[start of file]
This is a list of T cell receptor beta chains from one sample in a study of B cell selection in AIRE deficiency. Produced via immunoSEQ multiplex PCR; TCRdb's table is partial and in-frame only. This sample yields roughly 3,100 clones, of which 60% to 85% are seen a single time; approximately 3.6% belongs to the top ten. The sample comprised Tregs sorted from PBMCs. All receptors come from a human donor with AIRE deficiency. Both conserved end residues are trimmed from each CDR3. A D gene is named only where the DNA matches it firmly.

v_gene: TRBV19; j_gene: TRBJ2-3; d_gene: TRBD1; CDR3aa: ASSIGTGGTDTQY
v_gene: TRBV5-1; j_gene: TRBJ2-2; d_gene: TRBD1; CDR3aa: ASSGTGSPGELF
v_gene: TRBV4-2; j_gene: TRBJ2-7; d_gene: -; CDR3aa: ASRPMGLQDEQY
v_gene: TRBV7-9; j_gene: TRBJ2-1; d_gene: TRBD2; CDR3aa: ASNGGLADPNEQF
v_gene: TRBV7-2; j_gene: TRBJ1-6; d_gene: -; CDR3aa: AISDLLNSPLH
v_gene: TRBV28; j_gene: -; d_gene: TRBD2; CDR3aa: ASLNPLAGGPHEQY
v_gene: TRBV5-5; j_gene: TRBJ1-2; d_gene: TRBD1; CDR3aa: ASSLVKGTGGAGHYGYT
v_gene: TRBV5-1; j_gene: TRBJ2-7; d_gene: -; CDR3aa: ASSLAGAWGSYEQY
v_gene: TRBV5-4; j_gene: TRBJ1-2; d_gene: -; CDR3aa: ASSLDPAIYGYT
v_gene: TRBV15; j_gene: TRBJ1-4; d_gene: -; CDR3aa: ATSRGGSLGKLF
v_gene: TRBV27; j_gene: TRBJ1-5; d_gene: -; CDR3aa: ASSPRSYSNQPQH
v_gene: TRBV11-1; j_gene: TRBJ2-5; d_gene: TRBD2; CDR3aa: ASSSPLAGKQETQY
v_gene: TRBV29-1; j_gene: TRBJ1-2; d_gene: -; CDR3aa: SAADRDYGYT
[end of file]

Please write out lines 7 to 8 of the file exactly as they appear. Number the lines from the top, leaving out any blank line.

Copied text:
v_gene: TRBV28; j_gene: -; d_gene: TRBD2; CDR3aa: ASLNPLAGGPHEQY
v_gene: TRBV5-5; j_gene: TRBJ1-2; d_gene: TRBD1; CDR3aa: ASSLVKGTGGAGHYGYT